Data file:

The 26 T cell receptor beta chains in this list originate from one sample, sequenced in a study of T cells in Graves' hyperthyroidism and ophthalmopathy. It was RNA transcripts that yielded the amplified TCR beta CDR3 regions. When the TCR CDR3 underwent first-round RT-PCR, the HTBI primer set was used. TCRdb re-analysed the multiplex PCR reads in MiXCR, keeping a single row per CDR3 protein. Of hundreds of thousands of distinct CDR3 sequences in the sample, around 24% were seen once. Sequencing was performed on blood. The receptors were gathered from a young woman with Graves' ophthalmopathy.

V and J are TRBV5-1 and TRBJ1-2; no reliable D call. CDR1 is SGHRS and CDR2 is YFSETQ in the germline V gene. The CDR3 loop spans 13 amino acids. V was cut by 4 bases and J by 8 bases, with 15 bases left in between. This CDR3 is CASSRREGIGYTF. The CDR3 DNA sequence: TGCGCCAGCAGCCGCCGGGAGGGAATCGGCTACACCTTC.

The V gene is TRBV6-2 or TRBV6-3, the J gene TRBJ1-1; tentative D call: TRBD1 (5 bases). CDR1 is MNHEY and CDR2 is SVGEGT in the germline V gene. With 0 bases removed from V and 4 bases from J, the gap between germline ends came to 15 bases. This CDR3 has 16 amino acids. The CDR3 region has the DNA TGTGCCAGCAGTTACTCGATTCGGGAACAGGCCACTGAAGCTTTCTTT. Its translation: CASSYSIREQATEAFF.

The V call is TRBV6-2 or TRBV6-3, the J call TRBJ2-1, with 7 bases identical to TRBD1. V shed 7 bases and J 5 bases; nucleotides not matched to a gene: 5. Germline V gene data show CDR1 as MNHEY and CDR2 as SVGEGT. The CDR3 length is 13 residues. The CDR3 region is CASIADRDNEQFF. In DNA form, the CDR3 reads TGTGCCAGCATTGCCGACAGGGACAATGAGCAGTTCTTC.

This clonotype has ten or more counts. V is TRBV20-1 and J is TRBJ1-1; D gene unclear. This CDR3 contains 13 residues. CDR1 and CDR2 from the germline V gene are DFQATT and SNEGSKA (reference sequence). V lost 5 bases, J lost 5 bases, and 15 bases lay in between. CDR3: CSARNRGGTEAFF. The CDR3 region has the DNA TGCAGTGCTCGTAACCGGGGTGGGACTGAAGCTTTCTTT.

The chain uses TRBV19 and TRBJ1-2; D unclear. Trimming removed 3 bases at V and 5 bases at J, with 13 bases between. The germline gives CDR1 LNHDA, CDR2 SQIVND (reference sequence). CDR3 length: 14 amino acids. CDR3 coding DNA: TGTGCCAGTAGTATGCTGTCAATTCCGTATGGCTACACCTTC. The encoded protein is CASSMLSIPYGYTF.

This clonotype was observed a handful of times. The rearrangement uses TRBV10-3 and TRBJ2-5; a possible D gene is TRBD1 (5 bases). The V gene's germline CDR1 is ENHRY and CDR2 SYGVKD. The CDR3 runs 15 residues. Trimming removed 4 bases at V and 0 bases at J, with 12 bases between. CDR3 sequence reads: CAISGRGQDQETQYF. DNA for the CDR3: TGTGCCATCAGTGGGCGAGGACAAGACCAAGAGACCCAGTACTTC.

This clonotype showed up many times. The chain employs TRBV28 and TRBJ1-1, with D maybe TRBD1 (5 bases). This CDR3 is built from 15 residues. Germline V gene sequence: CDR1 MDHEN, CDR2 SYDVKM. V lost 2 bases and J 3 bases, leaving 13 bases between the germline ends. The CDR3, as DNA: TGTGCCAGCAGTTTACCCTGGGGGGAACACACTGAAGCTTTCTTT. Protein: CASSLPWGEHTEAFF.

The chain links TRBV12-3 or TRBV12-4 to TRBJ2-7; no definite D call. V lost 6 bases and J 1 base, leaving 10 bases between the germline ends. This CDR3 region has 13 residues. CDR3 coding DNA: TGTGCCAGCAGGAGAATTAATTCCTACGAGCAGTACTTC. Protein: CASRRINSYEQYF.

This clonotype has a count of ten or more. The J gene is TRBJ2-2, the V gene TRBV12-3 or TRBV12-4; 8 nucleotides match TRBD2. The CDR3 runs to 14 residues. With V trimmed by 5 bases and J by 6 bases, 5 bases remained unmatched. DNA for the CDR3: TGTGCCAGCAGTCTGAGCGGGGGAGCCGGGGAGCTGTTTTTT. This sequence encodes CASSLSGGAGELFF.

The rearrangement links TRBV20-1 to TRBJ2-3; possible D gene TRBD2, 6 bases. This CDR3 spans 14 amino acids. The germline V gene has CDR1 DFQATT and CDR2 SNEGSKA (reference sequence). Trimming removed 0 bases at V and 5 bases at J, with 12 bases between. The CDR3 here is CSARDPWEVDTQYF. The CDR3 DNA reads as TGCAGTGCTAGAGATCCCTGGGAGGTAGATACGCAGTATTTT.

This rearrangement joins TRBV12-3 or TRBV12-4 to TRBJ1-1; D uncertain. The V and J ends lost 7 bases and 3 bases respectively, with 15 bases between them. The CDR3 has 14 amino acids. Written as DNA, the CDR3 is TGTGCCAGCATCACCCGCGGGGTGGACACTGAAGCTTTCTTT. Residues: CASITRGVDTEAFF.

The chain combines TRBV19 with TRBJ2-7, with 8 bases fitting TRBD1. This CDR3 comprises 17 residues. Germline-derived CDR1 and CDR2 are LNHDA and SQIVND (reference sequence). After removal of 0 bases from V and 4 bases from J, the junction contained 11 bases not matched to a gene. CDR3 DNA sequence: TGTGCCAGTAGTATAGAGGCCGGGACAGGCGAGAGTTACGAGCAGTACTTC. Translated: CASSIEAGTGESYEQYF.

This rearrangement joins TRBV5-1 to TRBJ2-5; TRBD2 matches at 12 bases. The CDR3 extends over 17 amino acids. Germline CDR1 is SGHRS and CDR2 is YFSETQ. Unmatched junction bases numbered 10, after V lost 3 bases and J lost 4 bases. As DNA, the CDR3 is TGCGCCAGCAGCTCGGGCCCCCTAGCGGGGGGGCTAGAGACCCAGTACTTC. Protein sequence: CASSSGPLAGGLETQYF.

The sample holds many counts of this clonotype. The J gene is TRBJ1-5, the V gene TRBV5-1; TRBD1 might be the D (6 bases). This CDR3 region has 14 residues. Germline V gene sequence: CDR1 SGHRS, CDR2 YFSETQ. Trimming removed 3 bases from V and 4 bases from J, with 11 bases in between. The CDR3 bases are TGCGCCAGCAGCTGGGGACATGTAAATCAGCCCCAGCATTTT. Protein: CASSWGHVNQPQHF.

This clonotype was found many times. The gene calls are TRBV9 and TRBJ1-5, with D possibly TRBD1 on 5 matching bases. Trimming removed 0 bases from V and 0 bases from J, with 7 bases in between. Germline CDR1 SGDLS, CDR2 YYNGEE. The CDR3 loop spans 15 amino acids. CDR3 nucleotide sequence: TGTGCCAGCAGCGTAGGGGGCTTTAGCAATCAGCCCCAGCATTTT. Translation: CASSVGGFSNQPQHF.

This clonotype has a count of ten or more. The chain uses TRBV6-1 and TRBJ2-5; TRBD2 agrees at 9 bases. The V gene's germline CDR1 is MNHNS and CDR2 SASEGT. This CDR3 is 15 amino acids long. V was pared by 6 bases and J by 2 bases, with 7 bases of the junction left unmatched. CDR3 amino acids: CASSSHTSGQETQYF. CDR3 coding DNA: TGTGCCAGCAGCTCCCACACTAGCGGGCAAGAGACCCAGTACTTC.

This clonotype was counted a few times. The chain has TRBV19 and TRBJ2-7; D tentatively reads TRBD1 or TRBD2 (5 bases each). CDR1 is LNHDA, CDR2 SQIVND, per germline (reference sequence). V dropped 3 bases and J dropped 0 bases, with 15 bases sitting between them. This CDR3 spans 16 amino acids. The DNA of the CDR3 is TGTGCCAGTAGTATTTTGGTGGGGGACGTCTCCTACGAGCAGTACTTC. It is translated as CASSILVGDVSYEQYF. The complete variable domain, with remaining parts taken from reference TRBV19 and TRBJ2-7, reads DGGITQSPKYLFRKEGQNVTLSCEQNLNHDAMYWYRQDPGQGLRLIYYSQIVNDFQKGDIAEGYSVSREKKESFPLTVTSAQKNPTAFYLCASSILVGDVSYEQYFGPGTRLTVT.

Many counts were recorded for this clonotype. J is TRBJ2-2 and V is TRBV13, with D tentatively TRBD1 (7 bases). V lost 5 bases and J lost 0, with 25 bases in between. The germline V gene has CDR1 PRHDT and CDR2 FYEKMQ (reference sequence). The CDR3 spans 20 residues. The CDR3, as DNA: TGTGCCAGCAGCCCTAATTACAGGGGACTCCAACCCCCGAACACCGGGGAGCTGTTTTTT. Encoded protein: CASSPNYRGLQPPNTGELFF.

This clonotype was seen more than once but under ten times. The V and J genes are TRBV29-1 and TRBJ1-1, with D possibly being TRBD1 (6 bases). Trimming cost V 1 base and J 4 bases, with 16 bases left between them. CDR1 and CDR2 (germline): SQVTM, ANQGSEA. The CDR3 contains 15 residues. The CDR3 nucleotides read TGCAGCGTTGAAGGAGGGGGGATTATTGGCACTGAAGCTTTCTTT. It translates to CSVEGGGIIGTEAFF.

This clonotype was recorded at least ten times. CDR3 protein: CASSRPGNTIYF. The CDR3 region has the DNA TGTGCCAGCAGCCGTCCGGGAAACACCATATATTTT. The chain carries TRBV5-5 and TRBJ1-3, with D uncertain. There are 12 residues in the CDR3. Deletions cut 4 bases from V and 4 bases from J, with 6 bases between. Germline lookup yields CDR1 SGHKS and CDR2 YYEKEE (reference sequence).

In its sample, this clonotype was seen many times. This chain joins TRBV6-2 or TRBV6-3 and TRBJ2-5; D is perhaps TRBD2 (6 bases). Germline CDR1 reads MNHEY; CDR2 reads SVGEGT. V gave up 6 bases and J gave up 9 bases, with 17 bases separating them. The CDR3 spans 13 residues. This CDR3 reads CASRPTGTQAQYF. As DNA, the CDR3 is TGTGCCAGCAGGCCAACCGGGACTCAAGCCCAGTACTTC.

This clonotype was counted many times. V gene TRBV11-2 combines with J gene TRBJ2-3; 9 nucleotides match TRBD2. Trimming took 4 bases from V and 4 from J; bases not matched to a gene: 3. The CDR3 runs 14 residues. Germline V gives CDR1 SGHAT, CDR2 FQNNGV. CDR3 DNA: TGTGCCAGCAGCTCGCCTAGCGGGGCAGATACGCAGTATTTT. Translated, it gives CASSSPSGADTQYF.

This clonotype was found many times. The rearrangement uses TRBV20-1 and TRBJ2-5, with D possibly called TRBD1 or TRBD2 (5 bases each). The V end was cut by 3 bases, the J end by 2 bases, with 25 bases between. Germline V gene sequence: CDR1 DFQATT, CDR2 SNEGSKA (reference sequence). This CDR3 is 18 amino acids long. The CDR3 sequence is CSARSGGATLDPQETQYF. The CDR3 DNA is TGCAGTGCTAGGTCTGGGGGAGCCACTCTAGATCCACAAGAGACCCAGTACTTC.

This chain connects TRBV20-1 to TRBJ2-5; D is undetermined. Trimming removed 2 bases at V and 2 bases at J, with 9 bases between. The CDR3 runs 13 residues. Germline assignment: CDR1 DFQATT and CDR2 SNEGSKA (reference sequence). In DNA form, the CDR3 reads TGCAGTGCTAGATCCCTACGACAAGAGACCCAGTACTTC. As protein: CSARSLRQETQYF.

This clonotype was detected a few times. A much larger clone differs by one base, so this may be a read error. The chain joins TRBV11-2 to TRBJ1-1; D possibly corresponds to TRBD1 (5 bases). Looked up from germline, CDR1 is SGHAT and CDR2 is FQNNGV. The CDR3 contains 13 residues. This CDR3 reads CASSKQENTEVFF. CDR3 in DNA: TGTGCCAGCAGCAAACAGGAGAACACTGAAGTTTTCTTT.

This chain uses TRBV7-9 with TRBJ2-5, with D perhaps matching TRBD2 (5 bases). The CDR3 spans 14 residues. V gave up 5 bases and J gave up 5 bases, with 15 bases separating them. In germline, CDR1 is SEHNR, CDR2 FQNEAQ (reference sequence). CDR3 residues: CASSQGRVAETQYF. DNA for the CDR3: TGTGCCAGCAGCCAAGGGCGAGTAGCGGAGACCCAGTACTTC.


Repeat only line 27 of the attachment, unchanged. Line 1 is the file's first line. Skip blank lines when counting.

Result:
This chain uses TRBV7-9 with TRBJ2-5, with D perhaps matching TRBD2 (5 bases). The CDR3 spans 14 residues. V gave up 5 bases and J gave up 5 bases, with 15 bases separating them. In germline, CDR1 is SEHNR, CDR2 FQNEAQ (reference sequence). CDR3 residues: CASSQGRVAETQYF. DNA for the CDR3: TGTGCCAGCAGCCAAGGGCGAGTAGCGGAGACCCAGTACTTC.